As the FCC's auction of valuable spectrum in the 700 MHz range winds down, the mobile and wireless industry is entering a new era of open networks and open software platforms -- regardless of the outcome of the bidding in the auction.
That was the conclusion of speakers in the opening session of the Emerging Communications Conference at the Computer History Museum in Silicon Valley on Wednesday.
"Finally, the Internet is going mobile," said Jonathan Christensen, general manager for audio and video at Skype. With the open-access provisions attached to the 700 MHz auction, the advent of open platforms such as the Android operating system from Google, and the success of VoIP applications like Skype (which now has 276 million registered users), "a new game begins," added Christensen.
This new game is marked not only by efforts by large established players like Google and Verizon Wireless, which is now offering a $100-a-month plan for unlimited calling and is opening up its data network to outside devices and applications, but startups like OpenMoko, which is backed by First International Computer and has developed a fully open-source, Linux-based software platform for mobile computing devices.
Creating applications for OpenMoko "requires no NDA," said Michael Shiloh of OpenMoko, speaking at the conference. "We offer unrestricted access to the source code and the development environment; and there are no qualifications or purchase required."
The concept behind OpenMoko and the associated line of devices, branded Neo, is that "all barriers to entry are removed."
The advent of open platforms like Android, and the opening up of previously closed devices like the iPhone from Apple, which last week released the software development kit for the popular consumer device, has convinced the Big Four wireless carriers to begin taking steps toward offering more accessible versions of their own products. Verizon plans next week to release Version 1.0 of the specifications for new wireless devices running on its "Any Device, Any App" plan, which is a data-only service.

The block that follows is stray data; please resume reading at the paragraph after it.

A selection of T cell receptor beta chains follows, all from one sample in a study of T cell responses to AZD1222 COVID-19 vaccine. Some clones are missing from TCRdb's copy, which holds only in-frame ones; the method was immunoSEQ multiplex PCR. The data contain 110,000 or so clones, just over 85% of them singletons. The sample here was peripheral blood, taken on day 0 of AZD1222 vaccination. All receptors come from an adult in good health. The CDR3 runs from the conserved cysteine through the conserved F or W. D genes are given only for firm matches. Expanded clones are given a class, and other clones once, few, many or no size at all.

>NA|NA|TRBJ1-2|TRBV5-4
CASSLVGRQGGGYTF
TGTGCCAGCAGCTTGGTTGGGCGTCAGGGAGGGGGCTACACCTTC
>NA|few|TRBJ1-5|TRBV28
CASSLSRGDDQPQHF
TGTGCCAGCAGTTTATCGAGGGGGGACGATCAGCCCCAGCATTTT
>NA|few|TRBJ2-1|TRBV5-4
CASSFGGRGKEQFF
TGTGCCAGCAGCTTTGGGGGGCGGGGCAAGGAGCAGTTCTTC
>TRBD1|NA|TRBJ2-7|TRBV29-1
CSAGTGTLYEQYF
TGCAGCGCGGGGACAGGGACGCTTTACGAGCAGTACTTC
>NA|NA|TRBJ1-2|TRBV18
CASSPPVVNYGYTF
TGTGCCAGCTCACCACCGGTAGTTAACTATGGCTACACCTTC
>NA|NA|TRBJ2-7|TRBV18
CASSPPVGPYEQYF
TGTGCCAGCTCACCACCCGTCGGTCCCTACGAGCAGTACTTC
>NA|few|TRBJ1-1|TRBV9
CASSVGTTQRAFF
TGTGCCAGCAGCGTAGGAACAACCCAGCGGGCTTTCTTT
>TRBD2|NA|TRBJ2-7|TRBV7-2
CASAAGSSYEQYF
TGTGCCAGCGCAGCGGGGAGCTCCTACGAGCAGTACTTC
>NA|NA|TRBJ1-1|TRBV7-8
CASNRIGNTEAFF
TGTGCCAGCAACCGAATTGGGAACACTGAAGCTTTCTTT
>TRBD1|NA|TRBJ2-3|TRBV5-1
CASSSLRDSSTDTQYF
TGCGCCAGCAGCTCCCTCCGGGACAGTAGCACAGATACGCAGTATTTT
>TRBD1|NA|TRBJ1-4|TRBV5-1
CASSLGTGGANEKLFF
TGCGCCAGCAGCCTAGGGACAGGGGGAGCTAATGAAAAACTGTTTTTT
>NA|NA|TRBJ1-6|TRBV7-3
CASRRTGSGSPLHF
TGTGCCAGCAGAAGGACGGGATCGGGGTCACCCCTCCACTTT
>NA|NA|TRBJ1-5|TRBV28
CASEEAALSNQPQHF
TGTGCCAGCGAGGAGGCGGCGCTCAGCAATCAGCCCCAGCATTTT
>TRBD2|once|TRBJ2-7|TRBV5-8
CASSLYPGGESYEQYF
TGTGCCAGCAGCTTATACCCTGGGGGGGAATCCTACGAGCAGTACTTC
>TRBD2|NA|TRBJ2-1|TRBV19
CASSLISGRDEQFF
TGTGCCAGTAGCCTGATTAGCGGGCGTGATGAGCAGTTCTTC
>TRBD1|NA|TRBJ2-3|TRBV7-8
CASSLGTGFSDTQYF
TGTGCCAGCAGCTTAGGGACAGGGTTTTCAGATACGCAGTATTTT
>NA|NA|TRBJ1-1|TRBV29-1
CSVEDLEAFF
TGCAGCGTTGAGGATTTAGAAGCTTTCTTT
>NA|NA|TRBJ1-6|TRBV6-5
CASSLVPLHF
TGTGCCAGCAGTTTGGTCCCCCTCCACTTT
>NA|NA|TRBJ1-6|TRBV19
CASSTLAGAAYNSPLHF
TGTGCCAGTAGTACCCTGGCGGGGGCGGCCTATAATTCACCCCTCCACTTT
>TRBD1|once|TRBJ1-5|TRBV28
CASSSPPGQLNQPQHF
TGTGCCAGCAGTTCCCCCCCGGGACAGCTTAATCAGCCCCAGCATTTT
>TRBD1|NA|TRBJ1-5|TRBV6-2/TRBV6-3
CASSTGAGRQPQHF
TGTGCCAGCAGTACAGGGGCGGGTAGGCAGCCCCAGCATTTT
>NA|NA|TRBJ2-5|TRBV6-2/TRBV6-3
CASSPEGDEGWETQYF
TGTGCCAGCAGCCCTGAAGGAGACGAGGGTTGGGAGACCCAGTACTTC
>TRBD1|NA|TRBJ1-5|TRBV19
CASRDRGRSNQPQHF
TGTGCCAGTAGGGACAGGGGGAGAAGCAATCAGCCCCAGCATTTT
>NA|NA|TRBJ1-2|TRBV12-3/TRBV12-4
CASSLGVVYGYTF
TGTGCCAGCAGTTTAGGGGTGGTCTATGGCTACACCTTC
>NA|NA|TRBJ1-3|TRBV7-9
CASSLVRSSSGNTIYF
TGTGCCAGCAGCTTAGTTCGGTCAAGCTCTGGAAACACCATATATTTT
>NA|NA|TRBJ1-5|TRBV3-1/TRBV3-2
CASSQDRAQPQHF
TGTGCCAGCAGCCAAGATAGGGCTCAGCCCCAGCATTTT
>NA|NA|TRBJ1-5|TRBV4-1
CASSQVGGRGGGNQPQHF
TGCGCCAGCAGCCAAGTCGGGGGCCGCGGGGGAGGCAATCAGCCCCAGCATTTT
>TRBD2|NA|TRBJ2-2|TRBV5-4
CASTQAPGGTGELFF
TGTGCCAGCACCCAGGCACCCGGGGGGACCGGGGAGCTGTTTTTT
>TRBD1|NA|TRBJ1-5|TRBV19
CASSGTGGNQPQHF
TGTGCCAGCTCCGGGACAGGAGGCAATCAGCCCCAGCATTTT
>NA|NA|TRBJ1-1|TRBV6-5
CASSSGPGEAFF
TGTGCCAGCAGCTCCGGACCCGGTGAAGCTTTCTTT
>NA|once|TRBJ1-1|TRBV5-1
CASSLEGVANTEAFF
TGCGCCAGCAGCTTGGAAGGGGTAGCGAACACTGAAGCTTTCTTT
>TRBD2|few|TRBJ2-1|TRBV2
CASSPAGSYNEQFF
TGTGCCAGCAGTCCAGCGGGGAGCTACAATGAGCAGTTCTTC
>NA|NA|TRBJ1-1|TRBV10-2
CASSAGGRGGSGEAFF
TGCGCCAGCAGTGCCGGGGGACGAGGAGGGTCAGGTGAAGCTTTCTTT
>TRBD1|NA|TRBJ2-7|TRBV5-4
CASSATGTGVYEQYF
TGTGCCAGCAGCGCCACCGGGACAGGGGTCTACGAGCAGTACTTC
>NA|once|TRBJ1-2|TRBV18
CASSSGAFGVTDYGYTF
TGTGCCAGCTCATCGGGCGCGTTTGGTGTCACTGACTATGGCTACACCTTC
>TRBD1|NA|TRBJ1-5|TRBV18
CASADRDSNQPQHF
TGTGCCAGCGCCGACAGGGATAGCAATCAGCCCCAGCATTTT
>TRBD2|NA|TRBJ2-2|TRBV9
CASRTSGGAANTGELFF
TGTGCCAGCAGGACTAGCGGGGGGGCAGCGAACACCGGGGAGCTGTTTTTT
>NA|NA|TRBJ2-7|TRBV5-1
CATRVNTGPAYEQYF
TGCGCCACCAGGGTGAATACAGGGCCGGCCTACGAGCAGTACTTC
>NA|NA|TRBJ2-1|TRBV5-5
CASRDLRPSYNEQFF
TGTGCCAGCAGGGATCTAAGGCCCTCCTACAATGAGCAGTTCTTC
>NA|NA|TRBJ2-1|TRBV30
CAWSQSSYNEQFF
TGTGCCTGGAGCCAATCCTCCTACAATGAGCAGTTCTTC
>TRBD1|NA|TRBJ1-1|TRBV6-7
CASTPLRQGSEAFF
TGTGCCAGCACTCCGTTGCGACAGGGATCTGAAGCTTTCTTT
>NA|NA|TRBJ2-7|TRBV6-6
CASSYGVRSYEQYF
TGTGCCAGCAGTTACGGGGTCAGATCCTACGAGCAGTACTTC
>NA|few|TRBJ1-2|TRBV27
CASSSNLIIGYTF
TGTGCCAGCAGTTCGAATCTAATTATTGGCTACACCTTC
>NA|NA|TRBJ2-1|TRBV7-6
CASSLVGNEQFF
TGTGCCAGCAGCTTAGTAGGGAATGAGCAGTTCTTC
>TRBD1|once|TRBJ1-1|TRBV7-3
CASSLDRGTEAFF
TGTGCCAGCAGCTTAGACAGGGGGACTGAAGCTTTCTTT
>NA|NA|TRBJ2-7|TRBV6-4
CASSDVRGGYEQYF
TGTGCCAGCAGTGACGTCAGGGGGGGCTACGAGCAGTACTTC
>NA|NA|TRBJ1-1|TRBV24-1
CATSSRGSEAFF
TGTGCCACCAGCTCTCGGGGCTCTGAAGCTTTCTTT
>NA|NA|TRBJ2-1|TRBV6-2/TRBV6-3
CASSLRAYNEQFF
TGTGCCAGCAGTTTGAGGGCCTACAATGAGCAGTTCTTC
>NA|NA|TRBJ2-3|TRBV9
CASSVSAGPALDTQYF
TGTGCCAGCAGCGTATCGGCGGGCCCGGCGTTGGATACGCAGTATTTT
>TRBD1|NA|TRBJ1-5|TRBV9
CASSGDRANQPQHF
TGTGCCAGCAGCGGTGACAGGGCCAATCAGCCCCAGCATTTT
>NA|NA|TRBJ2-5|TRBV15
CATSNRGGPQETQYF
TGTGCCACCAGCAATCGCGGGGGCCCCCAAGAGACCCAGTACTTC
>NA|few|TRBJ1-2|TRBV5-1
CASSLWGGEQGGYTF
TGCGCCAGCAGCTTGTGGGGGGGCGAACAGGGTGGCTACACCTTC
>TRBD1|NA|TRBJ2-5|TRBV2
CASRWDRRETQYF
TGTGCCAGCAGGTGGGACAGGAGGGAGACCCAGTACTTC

Underway since Jan. 24, the 700 MHz auction has attracted $19.5 billion in bids through 209 rounds and is expected to wind up in the next week or so. Many observers have criticized the FCC for not ensuring that independent bidders, beyond the major wireless carriers, would compete for the most highly valued slice of airwaves, the so-called "C block." But any winning bidder will be at least nominally required to open its resulting network to devices and applications from any provider.
The result of the auction will help determine how far and how pervasive the new openness in the mobile industry will go, said eComm speakers.
"This is definitely one of most exciting times in communications," said Christensen, "but there are still lots of hurdles. We have to make sure [the network operators] don't discriminate against certain applications on the network."
The issue of "network neutrality" that Christensen referred to was the subject of an outraged diatribe from David Isenberg, former research scientist at AT&T Laboratories and the author of an influential 1997 paper called "The Rise of the Stupid Network." Isenberg pointed out that political developments quashed the "Competitive Local Exchange Carriers in the early 2000s and that the national Internet service business is in many ways an oligopoly, with the network providers now "trying to move up the stack" to control the applications that run over their networks.
"We need to have a neutral network," said Isenberg to applause from the audience, "where the owners of the physical infrastructure can't exercise discriminatory practices against applications they don't participate in and shut out the competition.
Remarking that the eComm audience represents "several hundred apps," Isenberg concluded, "If you guys care about your jobs you should care about the politics in Washington D.C., because the phone companies will shut you down or buy you out and you won't exist."